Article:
In other words, legally, you have the right to shoot someone who enters your home to rob or attack you. As long as the invader wasn’t your drug dealer and you’re not involved in some criminal enterprise (like, say, drug dealing), you can fire your shotgun at a home invader and kill him (or them) and not go to jail.

Yes well . . . that’s the theory.

Society in general (i.e. not Texas) doesn’t like it when civilians kill people. The police, in particular, much prefer to reserve the power or life and death for themselves. So even if a felon with a rap sheet as long as your shotgun barrel enters your home at 2am with a loaded .45 gun in his hand and you shoot him dead, you will still have to prove that you HAD to use deadly force.

If the police/prosecutor/judge and/or jury knows that the now-dead invader ignored a burglar alarm, that you were waiting for the police but ran out of time, you’ve vastly increased your odds of triumphing in any post-shooting legal investigation or prosecution. You’ll save yourself time, money and untold amounts of stress. 

Back up a mo.

This book covers two basic scenarios: a home invader who bursts in through your door and one that tries to “sneak” in, usually under cover of darkness. There are no stats on which of these two nightmares is the most likely. They are two very different situations, requiring two very different shotgun defense strategies. So both get their own chapters. Suffice it to say here, an alarm system is your first line of defense in both cases.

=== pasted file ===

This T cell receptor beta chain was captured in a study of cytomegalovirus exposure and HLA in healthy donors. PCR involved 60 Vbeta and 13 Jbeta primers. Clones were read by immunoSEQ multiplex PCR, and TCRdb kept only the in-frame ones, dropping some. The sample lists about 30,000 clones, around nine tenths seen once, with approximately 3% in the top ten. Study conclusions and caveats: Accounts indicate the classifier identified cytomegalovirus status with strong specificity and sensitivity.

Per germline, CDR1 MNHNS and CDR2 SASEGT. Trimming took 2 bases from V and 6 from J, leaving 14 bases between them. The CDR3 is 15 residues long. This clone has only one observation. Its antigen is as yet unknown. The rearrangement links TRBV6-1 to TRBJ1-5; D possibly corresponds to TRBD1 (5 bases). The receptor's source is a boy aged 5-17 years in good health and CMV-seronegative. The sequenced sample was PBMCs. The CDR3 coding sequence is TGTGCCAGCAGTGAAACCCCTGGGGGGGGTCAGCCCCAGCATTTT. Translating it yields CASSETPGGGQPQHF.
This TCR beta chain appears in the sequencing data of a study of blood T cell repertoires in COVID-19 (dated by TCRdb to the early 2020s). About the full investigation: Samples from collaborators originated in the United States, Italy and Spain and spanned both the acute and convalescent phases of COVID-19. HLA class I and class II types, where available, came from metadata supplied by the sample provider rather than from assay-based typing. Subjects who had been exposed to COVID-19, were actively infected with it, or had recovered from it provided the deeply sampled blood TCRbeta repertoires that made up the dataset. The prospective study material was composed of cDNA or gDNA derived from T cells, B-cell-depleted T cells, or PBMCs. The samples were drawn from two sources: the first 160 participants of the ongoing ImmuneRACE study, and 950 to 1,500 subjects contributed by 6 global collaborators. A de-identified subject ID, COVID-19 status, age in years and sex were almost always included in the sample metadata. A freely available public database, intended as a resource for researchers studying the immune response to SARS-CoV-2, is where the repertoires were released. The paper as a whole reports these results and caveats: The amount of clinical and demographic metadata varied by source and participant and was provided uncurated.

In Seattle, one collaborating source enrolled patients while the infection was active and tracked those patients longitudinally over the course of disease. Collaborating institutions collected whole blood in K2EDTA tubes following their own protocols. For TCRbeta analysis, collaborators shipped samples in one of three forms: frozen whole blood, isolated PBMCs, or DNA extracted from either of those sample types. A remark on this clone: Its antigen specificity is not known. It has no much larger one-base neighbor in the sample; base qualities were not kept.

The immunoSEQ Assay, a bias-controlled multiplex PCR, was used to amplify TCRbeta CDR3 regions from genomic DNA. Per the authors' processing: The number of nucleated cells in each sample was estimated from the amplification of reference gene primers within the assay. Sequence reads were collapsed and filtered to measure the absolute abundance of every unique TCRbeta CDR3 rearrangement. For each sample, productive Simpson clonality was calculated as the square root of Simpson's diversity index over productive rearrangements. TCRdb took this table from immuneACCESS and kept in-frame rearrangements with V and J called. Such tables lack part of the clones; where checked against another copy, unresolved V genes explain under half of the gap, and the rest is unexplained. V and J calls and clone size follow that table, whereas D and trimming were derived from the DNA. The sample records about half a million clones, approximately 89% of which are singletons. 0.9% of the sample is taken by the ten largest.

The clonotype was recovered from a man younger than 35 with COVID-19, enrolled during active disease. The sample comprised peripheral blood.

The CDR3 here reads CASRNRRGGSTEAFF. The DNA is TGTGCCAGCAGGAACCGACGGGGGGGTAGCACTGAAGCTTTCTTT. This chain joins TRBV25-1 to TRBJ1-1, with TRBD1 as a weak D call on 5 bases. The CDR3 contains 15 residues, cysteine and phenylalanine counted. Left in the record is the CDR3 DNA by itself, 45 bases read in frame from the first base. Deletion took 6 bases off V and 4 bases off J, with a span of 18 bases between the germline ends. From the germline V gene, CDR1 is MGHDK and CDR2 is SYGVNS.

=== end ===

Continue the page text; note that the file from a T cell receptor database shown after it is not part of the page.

Even a cheap, standalone trip-wire system—a motion detector and an alarm that isn’t connected to the police—is better than none. If you can be selective, buy an alarm system that arms your home’s perimeter (doors and windows) while you and your family get on with life inside. Make sure it has a single press panic button on the keypad AND a key fob panic button. Carry the fob on you at all times. And yes, sign-up for the service that connects you to an alarm company’s monitoring system.

[Quick aside: alarm companies with monitoring services call you immediately after the alarm triggers to see if you need help (i.e. if it's yet another false alarm). They ask for a code word indicating that you are who you say you are and that everything's OK. Don't forget to establish a "panic" word: a code word that says "No, everything's NOT OK. Someone's holding a gun to my head."]

As far as money is concerned, remember that you can buy a damn fine alarm system for the price of a suitable, high-quality home defense shotgun (which includes a gun safe, ammunition, training and range time). If you rent your abode, you can buy and install a perfectly adequate “plug and play” alarm system that you can remove when you move.

I would be remiss in my dedication to your safety if I didn’t point out that an alarm system and a baseball bat is a far more effective home defense strategy than a shotgun, ammunition, gun safe and NO ALARM SYSTEM.